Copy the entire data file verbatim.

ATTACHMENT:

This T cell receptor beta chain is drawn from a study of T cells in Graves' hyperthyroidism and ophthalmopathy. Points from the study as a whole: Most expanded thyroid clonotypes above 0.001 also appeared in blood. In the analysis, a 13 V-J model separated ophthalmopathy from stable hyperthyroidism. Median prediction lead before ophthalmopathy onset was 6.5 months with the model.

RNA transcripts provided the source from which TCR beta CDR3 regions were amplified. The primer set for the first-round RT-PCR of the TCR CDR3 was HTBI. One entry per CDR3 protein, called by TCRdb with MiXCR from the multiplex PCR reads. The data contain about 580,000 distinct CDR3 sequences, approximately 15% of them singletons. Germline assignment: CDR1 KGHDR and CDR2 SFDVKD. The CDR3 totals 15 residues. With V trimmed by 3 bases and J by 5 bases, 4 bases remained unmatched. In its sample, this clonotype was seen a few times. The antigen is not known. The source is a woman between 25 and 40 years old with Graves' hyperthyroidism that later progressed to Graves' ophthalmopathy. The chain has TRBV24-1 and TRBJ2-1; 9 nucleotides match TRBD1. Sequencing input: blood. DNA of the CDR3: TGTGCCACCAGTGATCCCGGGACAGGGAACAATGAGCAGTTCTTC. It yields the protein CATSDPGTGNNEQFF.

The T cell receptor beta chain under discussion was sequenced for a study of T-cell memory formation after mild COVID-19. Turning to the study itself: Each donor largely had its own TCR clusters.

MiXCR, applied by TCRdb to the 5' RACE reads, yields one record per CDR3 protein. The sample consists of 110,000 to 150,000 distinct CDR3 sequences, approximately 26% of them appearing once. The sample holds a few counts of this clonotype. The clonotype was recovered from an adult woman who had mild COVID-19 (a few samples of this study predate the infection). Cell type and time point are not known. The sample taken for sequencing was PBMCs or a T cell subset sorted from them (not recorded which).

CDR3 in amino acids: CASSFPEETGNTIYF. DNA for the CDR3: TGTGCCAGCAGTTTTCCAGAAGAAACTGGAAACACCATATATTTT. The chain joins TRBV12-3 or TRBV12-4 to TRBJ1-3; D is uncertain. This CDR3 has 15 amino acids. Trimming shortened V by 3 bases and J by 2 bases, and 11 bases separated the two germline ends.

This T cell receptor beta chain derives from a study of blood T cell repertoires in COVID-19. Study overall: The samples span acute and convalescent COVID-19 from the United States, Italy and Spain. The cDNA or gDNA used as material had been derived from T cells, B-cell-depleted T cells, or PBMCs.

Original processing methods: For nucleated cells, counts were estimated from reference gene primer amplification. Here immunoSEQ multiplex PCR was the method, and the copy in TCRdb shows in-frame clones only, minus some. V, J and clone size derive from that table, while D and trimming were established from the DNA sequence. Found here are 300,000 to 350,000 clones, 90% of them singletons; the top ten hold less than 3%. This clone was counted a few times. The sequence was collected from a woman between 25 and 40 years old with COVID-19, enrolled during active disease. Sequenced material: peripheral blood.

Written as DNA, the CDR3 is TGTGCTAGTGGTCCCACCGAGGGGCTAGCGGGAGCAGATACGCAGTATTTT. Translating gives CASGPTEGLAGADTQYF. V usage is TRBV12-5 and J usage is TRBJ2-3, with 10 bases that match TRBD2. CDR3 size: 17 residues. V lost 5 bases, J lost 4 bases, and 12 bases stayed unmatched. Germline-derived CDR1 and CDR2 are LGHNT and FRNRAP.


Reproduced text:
This T cell receptor beta chain is drawn from a study of T cells in Graves' hyperthyroidism and ophthalmopathy. Points from the study as a whole: Most expanded thyroid clonotypes above 0.001 also appeared in blood. In the analysis, a 13 V-J model separated ophthalmopathy from stable hyperthyroidism. Median prediction lead before ophthalmopathy onset was 6.5 months with the model.

RNA transcripts provided the source from which TCR beta CDR3 regions were amplified. The primer set for the first-round RT-PCR of the TCR CDR3 was HTBI. One entry per CDR3 protein, called by TCRdb with MiXCR from the multiplex PCR reads. The data contain about 580,000 distinct CDR3 sequences, approximately 15% of them singletons. Germline assignment: CDR1 KGHDR and CDR2 SFDVKD. The CDR3 totals 15 residues. With V trimmed by 3 bases and J by 5 bases, 4 bases remained unmatched. In its sample, this clonotype was seen a few times. The antigen is not known. The source is a woman between 25 and 40 years old with Graves' hyperthyroidism that later progressed to Graves' ophthalmopathy. The chain has TRBV24-1 and TRBJ2-1; 9 nucleotides match TRBD1. Sequencing input: blood. DNA of the CDR3: TGTGCCACCAGTGATCCCGGGACAGGGAACAATGAGCAGTTCTTC. It yields the protein CATSDPGTGNNEQFF.

The T cell receptor beta chain under discussion was sequenced for a study of T-cell memory formation after mild COVID-19. Turning to the study itself: Each donor largely had its own TCR clusters.

MiXCR, applied by TCRdb to the 5' RACE reads, yields one record per CDR3 protein. The sample consists of 110,000 to 150,000 distinct CDR3 sequences, approximately 26% of them appearing once. The sample holds a few counts of this clonotype. The clonotype was recovered from an adult woman who had mild COVID-19 (a few samples of this study predate the infection). Cell type and time point are not known. The sample taken for sequencing was PBMCs or a T cell subset sorted from them (not recorded which).

CDR3 in amino acids: CASSFPEETGNTIYF. DNA for the CDR3: TGTGCCAGCAGTTTTCCAGAAGAAACTGGAAACACCATATATTTT. The chain joins TRBV12-3 or TRBV12-4 to TRBJ1-3; D is uncertain. This CDR3 has 15 amino acids. Trimming shortened V by 3 bases and J by 2 bases, and 11 bases separated the two germline ends.

This T cell receptor beta chain derives from a study of blood T cell repertoires in COVID-19. Study overall: The samples span acute and convalescent COVID-19 from the United States, Italy and Spain. The cDNA or gDNA used as material had been derived from T cells, B-cell-depleted T cells, or PBMCs.

Original processing methods: For nucleated cells, counts were estimated from reference gene primer amplification. Here immunoSEQ multiplex PCR was the method, and the copy in TCRdb shows in-frame clones only, minus some. V, J and clone size derive from that table, while D and trimming were established from the DNA sequence. Found here are 300,000 to 350,000 clones, 90% of them singletons; the top ten hold less than 3%. This clone was counted a few times. The sequence was collected from a woman between 25 and 40 years old with COVID-19, enrolled during active disease. Sequenced material: peripheral blood.

Written as DNA, the CDR3 is TGTGCTAGTGGTCCCACCGAGGGGCTAGCGGGAGCAGATACGCAGTATTTT. Translating gives CASGPTEGLAGADTQYF. V usage is TRBV12-5 and J usage is TRBJ2-3, with 10 bases that match TRBD2. CDR3 size: 17 residues. V lost 5 bases, J lost 4 bases, and 12 bases stayed unmatched. Germline-derived CDR1 and CDR2 are LGHNT and FRNRAP.